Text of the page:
Endorsing Biden's blatant violation of the Act is a distinct, current problem.  But if the next President chooses to follow the law and insist all known records be released to NARA's Collection, that, too, will fit under the judge's ruling.  Small as that chance looks now, if a later President did that it would obliterate some of the damage done by the judge's decision. But not all of it
I'm therefore more interested in the roadblock the judge has erected prior to the involvement of the President--his false claims about NARA's lack of responsibilities.  He has ratified NARA's now 25 year record of doing nothing to make the Collection what the Act intended--a central location where people go can go to determine for themselves what happened that day. As the Board emphasized in their final report that was the purpose of the Act.  He has paved the way for the secrecy to continue.
To help see the absurdity of the judge's claim that Congress never intended anybody, including NARA, to take over the job of seeking JFK records once the ARRB closed, even though they allowed another 19 years for finishing the job, a brief history. 
Poppy Bush signed the JFK Act because he had to. It had passed unanimously amid public uproar about agency secrecy.  The delay in getting the Board started and the meticulousness with which it determined the definition of a "JFK record" (by broadening it as much as possible to include information possessed by anybody, not just government agencies, as the language of the Act indicated, and about which the judge seems unaware), a job which  Congress had delegated to the Board, meant that the final definition was not published until the summer of 1995.  That gave the Board 3 years to do its work (even after getting a one year extension).  Everyone in Washington, certainly Congress, knew that wasn't enough time to do the job.  The Board discusses reasons for its unfinished work in its final report and repeatedly talks about what more needed to be done, as if they expected somebody to be in charge of doing it! That was logical. The judge's claim that nobody was ever intended to replace the ARRB's responsibilities, simply because it was not mentioned in the Act, is nonsense.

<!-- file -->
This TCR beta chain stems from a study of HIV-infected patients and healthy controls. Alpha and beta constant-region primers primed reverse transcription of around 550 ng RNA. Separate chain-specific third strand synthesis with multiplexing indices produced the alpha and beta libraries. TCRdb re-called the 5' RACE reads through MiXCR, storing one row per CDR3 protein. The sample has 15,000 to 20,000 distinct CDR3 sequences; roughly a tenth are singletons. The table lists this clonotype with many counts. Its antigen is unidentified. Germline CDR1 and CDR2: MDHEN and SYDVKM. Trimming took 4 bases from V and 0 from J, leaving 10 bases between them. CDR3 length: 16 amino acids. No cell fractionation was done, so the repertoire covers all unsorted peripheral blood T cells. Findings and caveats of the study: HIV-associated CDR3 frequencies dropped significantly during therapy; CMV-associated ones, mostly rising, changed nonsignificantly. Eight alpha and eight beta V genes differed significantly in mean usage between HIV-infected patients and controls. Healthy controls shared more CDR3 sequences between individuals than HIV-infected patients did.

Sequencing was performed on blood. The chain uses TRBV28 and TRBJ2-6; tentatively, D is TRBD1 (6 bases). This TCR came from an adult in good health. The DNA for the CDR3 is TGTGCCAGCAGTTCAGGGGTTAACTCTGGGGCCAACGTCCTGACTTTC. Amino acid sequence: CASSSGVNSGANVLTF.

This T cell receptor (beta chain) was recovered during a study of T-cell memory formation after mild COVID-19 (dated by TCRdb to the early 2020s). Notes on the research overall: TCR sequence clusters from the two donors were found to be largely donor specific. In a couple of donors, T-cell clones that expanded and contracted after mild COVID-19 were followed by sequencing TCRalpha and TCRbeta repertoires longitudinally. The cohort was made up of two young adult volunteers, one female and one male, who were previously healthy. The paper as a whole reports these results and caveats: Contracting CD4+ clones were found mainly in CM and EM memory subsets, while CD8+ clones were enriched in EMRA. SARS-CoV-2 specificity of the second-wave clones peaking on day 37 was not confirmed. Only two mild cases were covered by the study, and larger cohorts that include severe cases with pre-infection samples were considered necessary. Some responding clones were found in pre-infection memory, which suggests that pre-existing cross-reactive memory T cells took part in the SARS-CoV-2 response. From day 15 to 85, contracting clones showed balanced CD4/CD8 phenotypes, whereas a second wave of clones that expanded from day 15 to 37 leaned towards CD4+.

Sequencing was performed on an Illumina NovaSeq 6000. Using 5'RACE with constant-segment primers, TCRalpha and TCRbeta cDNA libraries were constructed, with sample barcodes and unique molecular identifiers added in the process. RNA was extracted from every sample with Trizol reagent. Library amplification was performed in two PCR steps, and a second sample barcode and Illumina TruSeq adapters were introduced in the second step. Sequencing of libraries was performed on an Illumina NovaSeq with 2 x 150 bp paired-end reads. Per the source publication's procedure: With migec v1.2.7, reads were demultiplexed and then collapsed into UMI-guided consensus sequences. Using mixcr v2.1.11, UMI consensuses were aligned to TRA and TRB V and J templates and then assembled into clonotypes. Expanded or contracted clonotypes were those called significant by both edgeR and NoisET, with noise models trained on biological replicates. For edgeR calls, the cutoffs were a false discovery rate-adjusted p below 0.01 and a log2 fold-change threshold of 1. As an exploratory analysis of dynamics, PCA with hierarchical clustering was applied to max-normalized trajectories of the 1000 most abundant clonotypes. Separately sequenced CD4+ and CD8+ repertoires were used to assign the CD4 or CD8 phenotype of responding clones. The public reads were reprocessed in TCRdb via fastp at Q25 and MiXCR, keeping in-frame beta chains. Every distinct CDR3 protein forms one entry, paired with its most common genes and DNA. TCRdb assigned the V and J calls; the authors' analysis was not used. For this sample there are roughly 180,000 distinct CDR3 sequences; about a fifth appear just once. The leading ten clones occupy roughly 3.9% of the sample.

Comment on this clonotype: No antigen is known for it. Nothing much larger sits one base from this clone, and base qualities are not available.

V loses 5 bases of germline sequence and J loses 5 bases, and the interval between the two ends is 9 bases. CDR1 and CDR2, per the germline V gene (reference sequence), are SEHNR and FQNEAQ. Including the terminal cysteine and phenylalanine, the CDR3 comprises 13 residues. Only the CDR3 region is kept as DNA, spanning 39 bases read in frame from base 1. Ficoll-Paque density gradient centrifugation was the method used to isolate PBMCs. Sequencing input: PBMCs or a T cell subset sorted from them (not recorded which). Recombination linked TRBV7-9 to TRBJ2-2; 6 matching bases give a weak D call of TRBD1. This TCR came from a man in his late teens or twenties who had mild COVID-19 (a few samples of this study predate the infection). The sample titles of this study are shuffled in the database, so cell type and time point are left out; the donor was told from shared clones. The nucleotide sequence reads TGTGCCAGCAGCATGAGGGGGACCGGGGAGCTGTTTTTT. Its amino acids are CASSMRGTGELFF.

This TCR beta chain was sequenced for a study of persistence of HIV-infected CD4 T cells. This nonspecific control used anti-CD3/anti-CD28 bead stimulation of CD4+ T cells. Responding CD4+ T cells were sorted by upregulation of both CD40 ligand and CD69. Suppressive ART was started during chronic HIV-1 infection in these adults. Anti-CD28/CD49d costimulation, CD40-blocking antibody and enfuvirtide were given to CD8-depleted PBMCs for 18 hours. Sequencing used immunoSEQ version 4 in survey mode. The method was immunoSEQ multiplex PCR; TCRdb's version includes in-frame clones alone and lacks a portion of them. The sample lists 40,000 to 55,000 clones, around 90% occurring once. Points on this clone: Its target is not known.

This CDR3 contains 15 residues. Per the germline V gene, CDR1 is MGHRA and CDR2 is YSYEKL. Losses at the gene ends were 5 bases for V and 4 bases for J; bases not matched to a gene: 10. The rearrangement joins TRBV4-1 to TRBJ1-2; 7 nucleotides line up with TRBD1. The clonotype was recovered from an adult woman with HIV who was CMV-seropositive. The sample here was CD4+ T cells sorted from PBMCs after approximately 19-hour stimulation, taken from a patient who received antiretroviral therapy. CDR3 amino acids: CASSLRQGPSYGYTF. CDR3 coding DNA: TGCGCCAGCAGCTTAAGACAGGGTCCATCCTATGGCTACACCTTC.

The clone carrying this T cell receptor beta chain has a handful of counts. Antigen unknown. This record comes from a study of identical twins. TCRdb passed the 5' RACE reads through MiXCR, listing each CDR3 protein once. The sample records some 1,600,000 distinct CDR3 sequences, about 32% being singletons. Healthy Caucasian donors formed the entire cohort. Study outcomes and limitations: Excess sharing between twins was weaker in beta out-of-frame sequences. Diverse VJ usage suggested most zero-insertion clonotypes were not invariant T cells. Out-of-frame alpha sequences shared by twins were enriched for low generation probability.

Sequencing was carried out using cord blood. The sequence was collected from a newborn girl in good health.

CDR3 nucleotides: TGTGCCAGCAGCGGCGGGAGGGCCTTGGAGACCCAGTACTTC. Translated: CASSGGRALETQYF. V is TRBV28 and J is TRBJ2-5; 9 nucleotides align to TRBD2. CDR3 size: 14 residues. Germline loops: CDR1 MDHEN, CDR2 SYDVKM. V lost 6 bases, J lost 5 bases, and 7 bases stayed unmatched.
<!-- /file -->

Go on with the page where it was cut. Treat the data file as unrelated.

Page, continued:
The judge even claims that the memo of understanding between the Board, NARA, and the CIA at the time of the Board's closing does not contradict his claim because "it did not impose any specific responsibilities upon NARA". (I have not found the memo.  Anyone have a cite?)  
Notice the judge's insertion of the word "specific" to change the point.  Did the memo in any way ratify that NARA was to be the functional successor to the the Board, perhaps without going into specifics of the duties to be performed? If not, what other purpose did the memo serve?  The judge doesn't say.